“Scroogie” Opens in Time For The Holiday

Janelle London

The CSU East Bay Theatre and Dance Department puts a modern spin on a classic Christmas tale.

With the holiday season upon us, a joyful spirit is spreading across campus with CSU East Bay’s Theatre & Dance department helping to usher in the season of good will with a modern version of a classic holiday tale.

“Scroogie”, an au courant rendition of the Charles Diken’s classic, A Christmas Carol, will be presented on Dec. 10 at 8 p.m. and Dec. 11 at 3 and 7 p.m. in the Hayward campus University Theatre.

The production puts a modern spin on the classic tale by adding a dash of hip-hop, rock n’roll and a teaspoon of pop culture.

Together these changes create a recipe for a story that entertains audiences, while also delivering a message about compassion and taking your community into your own hands.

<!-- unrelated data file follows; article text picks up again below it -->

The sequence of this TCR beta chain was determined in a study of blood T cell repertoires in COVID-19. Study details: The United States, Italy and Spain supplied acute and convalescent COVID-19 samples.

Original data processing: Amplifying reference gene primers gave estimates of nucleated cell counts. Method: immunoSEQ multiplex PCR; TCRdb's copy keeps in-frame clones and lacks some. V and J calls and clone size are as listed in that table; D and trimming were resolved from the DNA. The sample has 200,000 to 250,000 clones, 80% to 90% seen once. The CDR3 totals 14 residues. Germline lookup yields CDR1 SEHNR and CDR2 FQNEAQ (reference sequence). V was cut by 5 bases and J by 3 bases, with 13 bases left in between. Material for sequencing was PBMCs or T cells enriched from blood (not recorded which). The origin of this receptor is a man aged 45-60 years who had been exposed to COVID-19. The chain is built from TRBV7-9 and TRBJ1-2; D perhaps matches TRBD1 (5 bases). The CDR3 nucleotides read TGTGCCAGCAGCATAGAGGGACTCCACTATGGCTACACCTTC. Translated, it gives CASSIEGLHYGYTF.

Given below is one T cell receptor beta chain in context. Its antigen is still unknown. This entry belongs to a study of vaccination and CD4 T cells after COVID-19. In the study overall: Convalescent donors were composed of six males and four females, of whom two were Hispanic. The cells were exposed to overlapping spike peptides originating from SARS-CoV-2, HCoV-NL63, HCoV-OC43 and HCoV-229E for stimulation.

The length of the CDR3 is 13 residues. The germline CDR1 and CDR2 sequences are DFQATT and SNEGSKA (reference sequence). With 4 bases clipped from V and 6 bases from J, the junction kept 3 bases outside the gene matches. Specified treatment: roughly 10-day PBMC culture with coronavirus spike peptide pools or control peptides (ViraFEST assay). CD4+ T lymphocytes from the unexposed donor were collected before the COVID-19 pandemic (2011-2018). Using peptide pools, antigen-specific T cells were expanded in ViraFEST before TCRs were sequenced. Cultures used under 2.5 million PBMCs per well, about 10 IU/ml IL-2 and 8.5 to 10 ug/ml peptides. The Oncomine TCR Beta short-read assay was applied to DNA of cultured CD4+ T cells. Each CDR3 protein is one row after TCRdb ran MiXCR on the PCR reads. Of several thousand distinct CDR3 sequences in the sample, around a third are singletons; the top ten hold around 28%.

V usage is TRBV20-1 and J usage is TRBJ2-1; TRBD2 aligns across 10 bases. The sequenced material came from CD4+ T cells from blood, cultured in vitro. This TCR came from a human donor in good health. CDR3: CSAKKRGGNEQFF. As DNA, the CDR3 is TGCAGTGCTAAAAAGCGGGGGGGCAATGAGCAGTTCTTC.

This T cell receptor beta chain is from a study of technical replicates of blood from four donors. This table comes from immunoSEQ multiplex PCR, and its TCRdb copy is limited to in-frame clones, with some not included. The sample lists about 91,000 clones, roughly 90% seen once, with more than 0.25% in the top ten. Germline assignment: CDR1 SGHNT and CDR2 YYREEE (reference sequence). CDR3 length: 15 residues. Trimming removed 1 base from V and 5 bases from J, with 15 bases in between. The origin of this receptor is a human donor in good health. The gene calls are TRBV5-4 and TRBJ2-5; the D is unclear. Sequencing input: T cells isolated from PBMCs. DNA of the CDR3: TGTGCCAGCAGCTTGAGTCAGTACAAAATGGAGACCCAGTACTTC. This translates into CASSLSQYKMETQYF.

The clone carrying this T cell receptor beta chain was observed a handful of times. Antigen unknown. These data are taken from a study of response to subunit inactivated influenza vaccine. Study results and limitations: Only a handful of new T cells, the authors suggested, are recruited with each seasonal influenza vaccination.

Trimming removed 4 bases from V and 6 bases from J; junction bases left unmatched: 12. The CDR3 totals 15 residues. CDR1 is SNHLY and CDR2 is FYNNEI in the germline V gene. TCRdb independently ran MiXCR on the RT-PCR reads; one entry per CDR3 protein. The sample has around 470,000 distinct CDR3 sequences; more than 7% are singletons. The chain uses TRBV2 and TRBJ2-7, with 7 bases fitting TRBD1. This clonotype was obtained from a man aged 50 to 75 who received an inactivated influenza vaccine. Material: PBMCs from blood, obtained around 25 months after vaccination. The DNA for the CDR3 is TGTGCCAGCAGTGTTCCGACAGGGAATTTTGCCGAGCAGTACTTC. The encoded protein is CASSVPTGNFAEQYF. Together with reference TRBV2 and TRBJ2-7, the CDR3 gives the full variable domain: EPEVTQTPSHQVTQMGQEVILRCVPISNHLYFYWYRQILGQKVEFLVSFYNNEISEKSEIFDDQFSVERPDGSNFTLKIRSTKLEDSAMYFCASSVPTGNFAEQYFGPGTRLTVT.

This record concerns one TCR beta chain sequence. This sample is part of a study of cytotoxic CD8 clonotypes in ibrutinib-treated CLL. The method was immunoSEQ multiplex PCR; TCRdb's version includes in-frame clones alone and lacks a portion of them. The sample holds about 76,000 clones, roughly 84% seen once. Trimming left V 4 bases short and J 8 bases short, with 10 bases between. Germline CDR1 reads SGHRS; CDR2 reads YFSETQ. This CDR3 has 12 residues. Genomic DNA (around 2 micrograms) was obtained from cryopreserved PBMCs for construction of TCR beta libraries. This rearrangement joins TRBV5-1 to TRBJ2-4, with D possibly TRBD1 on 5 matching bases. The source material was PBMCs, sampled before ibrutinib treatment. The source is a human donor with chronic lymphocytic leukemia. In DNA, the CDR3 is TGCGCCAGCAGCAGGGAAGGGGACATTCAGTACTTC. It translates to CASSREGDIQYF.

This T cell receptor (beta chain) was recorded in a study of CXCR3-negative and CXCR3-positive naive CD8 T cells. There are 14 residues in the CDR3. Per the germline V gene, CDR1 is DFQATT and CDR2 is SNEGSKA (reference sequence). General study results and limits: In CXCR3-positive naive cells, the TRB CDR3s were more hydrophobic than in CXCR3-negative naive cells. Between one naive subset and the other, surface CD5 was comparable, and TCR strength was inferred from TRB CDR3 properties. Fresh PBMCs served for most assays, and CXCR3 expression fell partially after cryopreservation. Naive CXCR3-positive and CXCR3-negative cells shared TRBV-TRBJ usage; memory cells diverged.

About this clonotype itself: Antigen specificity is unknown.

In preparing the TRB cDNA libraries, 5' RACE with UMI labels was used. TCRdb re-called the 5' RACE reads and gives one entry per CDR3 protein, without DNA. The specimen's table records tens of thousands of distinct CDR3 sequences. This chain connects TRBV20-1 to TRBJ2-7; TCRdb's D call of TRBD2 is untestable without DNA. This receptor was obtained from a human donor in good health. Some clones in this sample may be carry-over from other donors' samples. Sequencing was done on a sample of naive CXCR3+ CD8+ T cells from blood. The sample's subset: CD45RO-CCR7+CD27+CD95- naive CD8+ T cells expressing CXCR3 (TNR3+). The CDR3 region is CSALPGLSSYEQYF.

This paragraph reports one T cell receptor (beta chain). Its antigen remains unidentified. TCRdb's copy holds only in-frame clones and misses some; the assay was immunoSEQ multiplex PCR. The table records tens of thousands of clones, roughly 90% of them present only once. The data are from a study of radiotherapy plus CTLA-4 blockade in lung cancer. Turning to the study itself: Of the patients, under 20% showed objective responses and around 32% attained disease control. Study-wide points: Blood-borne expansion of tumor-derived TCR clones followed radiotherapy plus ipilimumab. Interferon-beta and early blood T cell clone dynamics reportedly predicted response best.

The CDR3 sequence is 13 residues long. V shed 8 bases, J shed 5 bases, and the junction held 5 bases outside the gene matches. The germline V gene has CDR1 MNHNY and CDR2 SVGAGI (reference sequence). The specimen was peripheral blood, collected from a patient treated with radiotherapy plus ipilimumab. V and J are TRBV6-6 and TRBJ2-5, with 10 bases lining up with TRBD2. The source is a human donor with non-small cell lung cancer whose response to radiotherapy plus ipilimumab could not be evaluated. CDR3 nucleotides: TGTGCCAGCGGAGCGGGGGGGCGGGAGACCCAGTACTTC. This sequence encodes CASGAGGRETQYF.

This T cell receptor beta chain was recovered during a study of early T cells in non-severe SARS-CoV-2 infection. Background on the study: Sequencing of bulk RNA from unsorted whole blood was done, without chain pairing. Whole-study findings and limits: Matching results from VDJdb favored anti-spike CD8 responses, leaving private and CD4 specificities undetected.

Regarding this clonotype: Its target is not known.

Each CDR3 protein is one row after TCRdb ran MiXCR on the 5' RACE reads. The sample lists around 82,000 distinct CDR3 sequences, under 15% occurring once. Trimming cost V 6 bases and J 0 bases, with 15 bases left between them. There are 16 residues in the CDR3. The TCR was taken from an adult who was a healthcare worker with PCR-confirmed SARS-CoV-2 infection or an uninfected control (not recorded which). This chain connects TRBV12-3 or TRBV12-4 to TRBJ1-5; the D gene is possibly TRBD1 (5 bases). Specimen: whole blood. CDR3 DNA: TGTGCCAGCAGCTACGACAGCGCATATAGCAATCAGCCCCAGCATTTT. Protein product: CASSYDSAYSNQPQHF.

“We should all be proactive about the community that we live in and that we have the right and responsibility to make it a place that is hospitable,” said Assistant Professor Ann Fajilan, who helped develop the show from a script written by theatre department students.

The script for “Scroogie” originated from the minds of students in the Dramatic Activities for Children class, under the supervision of Fajilan, who is in her fifth year as an assistant professor with the university.

According to the Theatre and Arts department website, “Scroogie” is “loosely based” on the Charles Dickens classic, updated with contemporary spirits, ghosts and social problems.

According to Fajilan, although there are new elements, audiences can still expect an old fashion moral to the holiday story.

Fajilan stated that the key to changing our own circumstances lies in the use of “empathy, kindness and compassion,” and “Scroogie” attempts to convey that message to audiences.

Donielle Martin, a junior at CSUEB, hopes to check out the production, for a reminder of what the holiday season should be about.

“Sometimes I think people get more caught up in the commercialism of the holidays, buying presents and all that,” she said, “but they forget about the spirit of what this time of year is all about.”